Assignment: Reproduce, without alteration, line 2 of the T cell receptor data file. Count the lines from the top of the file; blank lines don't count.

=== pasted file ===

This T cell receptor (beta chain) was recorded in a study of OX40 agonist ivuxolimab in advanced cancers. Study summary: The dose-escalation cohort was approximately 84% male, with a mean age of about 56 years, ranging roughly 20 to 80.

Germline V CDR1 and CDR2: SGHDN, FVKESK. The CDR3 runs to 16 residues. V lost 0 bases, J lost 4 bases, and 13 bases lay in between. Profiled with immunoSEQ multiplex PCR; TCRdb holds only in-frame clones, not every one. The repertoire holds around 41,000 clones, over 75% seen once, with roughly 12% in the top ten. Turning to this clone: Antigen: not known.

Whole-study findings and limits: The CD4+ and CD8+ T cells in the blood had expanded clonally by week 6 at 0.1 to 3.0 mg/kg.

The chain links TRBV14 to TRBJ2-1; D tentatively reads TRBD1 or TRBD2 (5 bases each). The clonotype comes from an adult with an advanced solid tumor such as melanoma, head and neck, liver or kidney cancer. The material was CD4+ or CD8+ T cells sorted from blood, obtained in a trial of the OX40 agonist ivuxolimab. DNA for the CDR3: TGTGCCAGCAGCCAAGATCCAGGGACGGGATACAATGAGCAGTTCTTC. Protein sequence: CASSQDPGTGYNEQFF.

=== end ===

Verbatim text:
Germline V CDR1 and CDR2: SGHDN, FVKESK. The CDR3 runs to 16 residues. V lost 0 bases, J lost 4 bases, and 13 bases lay in between. Profiled with immunoSEQ multiplex PCR; TCRdb holds only in-frame clones, not every one. The repertoire holds around 41,000 clones, over 75% seen once, with roughly 12% in the top ten. Turning to this clone: Antigen: not known.